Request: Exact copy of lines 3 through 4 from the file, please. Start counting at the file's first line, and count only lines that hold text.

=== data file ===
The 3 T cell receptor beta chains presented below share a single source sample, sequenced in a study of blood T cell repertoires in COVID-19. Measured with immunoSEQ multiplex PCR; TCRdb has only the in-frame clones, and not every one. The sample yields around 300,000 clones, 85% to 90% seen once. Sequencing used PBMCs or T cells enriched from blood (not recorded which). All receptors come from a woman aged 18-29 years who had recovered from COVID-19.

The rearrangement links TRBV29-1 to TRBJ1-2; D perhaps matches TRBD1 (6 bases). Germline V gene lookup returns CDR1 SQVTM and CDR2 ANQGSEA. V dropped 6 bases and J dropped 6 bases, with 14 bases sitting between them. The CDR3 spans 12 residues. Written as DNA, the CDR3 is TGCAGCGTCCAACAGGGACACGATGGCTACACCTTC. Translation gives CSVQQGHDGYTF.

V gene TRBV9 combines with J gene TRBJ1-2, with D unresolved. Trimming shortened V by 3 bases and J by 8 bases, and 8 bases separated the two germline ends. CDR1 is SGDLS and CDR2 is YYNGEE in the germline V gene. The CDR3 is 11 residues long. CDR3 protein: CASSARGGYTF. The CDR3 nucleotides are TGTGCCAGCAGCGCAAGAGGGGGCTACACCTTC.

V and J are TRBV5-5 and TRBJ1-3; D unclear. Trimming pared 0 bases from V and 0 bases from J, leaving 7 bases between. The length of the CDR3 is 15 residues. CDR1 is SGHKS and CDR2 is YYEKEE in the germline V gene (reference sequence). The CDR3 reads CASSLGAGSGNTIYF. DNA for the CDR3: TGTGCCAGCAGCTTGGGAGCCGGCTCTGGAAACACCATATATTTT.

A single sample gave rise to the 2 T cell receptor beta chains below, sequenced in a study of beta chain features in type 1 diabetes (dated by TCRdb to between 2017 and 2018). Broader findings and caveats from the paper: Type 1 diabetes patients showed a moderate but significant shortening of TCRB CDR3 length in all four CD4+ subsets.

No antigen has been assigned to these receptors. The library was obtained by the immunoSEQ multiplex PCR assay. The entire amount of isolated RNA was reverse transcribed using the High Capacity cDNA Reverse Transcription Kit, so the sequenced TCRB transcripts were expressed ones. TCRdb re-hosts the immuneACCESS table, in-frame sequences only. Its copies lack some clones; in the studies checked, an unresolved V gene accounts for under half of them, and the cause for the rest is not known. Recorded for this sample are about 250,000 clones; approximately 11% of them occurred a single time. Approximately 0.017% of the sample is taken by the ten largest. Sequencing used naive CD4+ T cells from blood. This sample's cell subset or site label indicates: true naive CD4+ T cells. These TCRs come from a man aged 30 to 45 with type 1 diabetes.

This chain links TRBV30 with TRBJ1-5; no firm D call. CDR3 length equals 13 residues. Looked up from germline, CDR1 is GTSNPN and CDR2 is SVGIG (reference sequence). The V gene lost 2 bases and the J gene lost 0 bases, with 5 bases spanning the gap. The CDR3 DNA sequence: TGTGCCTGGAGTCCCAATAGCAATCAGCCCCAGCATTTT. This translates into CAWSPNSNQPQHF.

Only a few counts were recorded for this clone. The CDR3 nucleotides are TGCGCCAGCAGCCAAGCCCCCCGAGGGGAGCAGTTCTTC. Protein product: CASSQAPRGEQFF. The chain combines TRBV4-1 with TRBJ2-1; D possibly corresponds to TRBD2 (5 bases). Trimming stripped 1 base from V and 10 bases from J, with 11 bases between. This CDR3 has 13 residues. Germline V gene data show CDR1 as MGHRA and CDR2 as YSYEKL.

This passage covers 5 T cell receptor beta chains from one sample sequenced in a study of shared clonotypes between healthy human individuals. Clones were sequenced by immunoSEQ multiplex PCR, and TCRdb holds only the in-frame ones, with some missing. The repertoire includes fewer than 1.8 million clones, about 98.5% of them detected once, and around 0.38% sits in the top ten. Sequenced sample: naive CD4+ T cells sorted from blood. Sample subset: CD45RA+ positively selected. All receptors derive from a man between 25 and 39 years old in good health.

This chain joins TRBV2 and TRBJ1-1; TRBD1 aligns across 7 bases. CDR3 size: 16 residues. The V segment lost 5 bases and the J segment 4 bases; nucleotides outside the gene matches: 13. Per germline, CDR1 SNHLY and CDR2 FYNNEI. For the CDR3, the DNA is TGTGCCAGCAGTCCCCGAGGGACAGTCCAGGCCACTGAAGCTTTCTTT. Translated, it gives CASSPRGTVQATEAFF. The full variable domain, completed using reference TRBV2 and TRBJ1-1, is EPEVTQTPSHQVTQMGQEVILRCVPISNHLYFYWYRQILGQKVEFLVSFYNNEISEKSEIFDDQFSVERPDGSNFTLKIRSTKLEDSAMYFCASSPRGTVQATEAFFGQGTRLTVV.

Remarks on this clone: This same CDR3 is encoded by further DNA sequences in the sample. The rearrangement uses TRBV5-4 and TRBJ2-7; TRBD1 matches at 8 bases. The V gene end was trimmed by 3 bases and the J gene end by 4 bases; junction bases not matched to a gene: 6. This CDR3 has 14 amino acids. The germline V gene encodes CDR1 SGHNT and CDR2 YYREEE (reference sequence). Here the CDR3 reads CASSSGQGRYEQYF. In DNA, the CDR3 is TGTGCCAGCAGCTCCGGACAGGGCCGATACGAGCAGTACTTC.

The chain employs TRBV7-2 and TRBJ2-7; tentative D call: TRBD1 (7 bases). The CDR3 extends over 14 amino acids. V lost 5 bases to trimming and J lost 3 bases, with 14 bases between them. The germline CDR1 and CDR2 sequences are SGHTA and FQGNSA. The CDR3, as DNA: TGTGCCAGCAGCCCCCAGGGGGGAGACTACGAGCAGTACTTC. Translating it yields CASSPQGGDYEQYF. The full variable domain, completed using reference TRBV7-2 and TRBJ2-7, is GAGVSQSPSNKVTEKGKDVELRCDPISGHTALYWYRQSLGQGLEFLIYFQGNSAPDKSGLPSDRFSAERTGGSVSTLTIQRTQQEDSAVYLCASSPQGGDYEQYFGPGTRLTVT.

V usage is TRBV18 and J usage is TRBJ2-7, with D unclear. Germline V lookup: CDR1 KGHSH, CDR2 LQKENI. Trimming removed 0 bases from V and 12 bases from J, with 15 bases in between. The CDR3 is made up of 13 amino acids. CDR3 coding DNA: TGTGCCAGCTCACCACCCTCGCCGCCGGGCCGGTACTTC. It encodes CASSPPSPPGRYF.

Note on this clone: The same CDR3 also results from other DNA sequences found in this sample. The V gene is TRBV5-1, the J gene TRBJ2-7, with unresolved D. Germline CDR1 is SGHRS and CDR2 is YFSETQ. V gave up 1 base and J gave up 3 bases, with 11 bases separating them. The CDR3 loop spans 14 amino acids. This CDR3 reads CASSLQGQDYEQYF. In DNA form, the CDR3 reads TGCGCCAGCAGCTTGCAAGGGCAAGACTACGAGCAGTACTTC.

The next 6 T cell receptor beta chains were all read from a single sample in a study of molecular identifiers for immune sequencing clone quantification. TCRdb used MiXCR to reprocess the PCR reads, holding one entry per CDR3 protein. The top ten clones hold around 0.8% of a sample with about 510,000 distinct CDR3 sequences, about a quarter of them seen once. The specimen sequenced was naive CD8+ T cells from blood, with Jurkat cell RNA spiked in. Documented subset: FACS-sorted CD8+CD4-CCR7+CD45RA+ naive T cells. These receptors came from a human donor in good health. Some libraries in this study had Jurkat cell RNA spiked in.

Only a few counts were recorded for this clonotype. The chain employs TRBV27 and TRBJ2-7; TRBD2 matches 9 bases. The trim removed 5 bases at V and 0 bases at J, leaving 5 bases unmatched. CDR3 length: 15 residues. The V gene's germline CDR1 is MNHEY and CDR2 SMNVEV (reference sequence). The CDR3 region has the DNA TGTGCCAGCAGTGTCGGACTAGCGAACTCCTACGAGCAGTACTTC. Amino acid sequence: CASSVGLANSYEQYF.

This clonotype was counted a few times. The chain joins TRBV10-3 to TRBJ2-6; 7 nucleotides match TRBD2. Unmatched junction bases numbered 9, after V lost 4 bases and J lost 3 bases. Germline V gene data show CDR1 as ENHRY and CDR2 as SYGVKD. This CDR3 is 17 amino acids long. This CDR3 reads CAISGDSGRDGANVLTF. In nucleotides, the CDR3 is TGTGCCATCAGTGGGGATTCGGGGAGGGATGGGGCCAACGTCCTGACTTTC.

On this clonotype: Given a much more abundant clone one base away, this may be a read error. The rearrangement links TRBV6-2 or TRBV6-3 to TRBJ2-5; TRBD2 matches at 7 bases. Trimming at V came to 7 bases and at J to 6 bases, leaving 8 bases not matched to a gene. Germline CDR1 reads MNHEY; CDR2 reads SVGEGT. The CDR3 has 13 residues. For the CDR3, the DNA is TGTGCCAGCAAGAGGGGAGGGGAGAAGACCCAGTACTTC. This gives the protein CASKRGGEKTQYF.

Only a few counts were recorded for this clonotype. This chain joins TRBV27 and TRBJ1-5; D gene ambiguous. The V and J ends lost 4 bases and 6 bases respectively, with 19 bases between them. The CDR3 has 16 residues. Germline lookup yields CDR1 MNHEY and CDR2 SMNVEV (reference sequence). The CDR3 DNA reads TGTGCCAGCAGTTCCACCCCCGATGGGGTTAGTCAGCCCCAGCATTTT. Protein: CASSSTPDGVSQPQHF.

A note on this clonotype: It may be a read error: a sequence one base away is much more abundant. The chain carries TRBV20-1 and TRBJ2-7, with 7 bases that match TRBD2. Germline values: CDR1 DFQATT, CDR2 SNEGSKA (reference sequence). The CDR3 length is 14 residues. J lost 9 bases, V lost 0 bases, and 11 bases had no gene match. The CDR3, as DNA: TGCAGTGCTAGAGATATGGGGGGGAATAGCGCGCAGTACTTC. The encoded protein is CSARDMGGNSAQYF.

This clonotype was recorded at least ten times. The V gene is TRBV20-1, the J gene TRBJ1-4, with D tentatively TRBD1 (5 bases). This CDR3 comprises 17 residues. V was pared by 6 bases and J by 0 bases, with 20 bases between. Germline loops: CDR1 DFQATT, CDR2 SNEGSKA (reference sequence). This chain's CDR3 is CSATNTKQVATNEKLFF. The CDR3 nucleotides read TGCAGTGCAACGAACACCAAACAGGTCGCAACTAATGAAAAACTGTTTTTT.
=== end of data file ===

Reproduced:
V gene TRBV9 combines with J gene TRBJ1-2, with D unresolved. Trimming shortened V by 3 bases and J by 8 bases, and 8 bases separated the two germline ends. CDR1 is SGDLS and CDR2 is YYNGEE in the germline V gene. The CDR3 is 11 residues long. CDR3 protein: CASSARGGYTF. The CDR3 nucleotides are TGTGCCAGCAGCGCAAGAGGGGGCTACACCTTC.

V and J are TRBV5-5 and TRBJ1-3; D unclear. Trimming pared 0 bases from V and 0 bases from J, leaving 7 bases between. The length of the CDR3 is 15 residues. CDR1 is SGHKS and CDR2 is YYEKEE in the germline V gene (reference sequence). The CDR3 reads CASSLGAGSGNTIYF. DNA for the CDR3: TGTGCCAGCAGCTTGGGAGCCGGCTCTGGAAACACCATATATTTT.